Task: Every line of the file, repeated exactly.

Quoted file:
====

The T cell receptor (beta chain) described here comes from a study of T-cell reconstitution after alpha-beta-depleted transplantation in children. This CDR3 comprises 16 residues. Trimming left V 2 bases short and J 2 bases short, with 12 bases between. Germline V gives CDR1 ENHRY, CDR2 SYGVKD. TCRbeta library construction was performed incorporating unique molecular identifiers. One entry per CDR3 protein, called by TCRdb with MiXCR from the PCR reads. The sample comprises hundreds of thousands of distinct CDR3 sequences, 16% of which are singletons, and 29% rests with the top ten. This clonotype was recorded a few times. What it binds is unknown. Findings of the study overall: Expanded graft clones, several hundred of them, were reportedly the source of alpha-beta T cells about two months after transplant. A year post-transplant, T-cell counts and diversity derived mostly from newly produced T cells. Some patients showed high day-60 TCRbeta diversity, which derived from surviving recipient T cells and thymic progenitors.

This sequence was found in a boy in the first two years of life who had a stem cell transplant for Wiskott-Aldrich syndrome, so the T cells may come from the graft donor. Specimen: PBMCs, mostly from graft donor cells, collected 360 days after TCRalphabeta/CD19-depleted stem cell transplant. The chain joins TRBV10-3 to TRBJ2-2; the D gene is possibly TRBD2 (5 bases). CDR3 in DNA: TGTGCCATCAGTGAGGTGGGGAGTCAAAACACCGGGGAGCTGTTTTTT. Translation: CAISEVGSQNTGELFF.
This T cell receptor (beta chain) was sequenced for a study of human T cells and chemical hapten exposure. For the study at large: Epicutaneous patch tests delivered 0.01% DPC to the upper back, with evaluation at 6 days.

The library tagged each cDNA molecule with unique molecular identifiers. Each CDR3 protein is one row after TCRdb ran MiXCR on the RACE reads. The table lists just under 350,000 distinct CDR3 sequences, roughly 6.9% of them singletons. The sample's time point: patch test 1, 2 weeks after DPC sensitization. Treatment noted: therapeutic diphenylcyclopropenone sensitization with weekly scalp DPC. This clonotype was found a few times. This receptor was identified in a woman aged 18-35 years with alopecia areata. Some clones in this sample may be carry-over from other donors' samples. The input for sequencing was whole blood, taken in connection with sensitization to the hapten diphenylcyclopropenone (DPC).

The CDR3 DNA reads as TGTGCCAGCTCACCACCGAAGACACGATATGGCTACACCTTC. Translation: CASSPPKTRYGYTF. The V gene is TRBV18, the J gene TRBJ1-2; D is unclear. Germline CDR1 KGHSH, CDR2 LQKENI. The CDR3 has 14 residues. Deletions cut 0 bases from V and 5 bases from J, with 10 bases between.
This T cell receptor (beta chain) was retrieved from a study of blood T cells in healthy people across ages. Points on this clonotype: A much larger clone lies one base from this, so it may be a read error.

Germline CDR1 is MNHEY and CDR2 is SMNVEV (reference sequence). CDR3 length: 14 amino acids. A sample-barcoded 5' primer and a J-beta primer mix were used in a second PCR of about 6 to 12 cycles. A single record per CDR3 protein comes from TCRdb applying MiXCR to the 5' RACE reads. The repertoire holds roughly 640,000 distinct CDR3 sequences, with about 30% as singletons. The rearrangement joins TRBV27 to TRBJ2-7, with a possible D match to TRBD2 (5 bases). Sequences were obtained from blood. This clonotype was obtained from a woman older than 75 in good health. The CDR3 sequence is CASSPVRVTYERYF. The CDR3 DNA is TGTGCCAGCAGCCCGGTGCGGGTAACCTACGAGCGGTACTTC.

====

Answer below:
The T cell receptor (beta chain) described here comes from a study of T-cell reconstitution after alpha-beta-depleted transplantation in children. This CDR3 comprises 16 residues. Trimming left V 2 bases short and J 2 bases short, with 12 bases between. Germline V gives CDR1 ENHRY, CDR2 SYGVKD. TCRbeta library construction was performed incorporating unique molecular identifiers. One entry per CDR3 protein, called by TCRdb with MiXCR from the PCR reads. The sample comprises hundreds of thousands of distinct CDR3 sequences, 16% of which are singletons, and 29% rests with the top ten. This clonotype was recorded a few times. What it binds is unknown. Findings of the study overall: Expanded graft clones, several hundred of them, were reportedly the source of alpha-beta T cells about two months after transplant. A year post-transplant, T-cell counts and diversity derived mostly from newly produced T cells. Some patients showed high day-60 TCRbeta diversity, which derived from surviving recipient T cells and thymic progenitors.

This sequence was found in a boy in the first two years of life who had a stem cell transplant for Wiskott-Aldrich syndrome, so the T cells may come from the graft donor. Specimen: PBMCs, mostly from graft donor cells, collected 360 days after TCRalphabeta/CD19-depleted stem cell transplant. The chain joins TRBV10-3 to TRBJ2-2; the D gene is possibly TRBD2 (5 bases). CDR3 in DNA: TGTGCCATCAGTGAGGTGGGGAGTCAAAACACCGGGGAGCTGTTTTTT. Translation: CAISEVGSQNTGELFF.
This T cell receptor (beta chain) was sequenced for a study of human T cells and chemical hapten exposure. For the study at large: Epicutaneous patch tests delivered 0.01% DPC to the upper back, with evaluation at 6 days.

The library tagged each cDNA molecule with unique molecular identifiers. Each CDR3 protein is one row after TCRdb ran MiXCR on the RACE reads. The table lists just under 350,000 distinct CDR3 sequences, roughly 6.9% of them singletons. The sample's time point: patch test 1, 2 weeks after DPC sensitization. Treatment noted: therapeutic diphenylcyclopropenone sensitization with weekly scalp DPC. This clonotype was found a few times. This receptor was identified in a woman aged 18-35 years with alopecia areata. Some clones in this sample may be carry-over from other donors' samples. The input for sequencing was whole blood, taken in connection with sensitization to the hapten diphenylcyclopropenone (DPC).

The CDR3 DNA reads as TGTGCCAGCTCACCACCGAAGACACGATATGGCTACACCTTC. Translation: CASSPPKTRYGYTF. The V gene is TRBV18, the J gene TRBJ1-2; D is unclear. Germline CDR1 KGHSH, CDR2 LQKENI. The CDR3 has 14 residues. Deletions cut 0 bases from V and 5 bases from J, with 10 bases between.
This T cell receptor (beta chain) was retrieved from a study of blood T cells in healthy people across ages. Points on this clonotype: A much larger clone lies one base from this, so it may be a read error.

Germline CDR1 is MNHEY and CDR2 is SMNVEV (reference sequence). CDR3 length: 14 amino acids. A sample-barcoded 5' primer and a J-beta primer mix were used in a second PCR of about 6 to 12 cycles. A single record per CDR3 protein comes from TCRdb applying MiXCR to the 5' RACE reads. The repertoire holds roughly 640,000 distinct CDR3 sequences, with about 30% as singletons. The rearrangement joins TRBV27 to TRBJ2-7, with a possible D match to TRBD2 (5 bases). Sequences were obtained from blood. This clonotype was obtained from a woman older than 75 in good health. The CDR3 sequence is CASSPVRVTYERYF. The CDR3 DNA is TGTGCCAGCAGCCCGGTGCGGGTAACCTACGAGCGGTACTTC.